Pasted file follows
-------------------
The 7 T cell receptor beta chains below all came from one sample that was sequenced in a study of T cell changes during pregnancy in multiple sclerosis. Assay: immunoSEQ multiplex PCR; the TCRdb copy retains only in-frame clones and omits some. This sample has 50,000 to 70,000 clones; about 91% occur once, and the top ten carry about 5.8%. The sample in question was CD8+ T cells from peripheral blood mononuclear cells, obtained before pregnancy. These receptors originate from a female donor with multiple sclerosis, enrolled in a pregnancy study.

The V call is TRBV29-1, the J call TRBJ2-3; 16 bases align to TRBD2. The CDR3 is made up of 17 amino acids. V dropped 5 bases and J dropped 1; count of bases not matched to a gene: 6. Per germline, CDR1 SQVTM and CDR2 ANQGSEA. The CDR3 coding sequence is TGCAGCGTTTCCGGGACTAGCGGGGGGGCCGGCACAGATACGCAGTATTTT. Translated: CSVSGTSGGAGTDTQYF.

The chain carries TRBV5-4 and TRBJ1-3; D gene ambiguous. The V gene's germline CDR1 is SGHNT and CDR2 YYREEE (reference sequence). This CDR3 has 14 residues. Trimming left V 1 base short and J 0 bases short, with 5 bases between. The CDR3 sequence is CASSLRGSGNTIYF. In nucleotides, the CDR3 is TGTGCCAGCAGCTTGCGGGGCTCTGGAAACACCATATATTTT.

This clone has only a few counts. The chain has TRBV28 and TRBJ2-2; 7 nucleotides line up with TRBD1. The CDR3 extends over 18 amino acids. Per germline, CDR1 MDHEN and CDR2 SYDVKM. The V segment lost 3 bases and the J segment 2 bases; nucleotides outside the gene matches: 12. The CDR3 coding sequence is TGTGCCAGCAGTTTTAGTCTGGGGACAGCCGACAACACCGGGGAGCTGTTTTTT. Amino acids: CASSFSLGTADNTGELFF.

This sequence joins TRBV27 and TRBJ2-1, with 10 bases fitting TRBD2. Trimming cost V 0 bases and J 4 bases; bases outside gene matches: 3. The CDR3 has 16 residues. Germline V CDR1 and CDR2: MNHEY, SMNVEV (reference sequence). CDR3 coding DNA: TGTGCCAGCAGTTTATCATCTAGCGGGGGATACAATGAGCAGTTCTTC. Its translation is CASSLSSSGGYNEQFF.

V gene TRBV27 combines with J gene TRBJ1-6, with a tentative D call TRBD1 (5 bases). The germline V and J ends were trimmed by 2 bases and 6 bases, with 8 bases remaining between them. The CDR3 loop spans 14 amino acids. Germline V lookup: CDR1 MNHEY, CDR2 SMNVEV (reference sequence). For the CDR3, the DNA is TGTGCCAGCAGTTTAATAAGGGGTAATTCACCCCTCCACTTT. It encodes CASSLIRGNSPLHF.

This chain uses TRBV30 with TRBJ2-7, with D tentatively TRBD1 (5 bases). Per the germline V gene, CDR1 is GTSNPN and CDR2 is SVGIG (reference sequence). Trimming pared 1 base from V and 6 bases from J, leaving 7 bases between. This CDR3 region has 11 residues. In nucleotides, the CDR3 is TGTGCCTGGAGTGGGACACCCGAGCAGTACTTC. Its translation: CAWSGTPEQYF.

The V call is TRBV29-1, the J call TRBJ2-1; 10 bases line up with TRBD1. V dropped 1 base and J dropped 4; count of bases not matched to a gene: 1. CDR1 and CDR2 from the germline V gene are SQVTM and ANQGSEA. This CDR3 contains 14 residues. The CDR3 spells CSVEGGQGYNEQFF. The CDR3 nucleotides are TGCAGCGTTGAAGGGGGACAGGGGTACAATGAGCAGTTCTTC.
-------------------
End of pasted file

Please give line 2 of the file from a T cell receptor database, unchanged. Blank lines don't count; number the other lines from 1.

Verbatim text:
The V call is TRBV29-1, the J call TRBJ2-3; 16 bases align to TRBD2. The CDR3 is made up of 17 amino acids. V dropped 5 bases and J dropped 1; count of bases not matched to a gene: 6. Per germline, CDR1 SQVTM and CDR2 ANQGSEA. The CDR3 coding sequence is TGCAGCGTTTCCGGGACTAGCGGGGGGGCCGGCACAGATACGCAGTATTTT. Translated: CSVSGTSGGAGTDTQYF.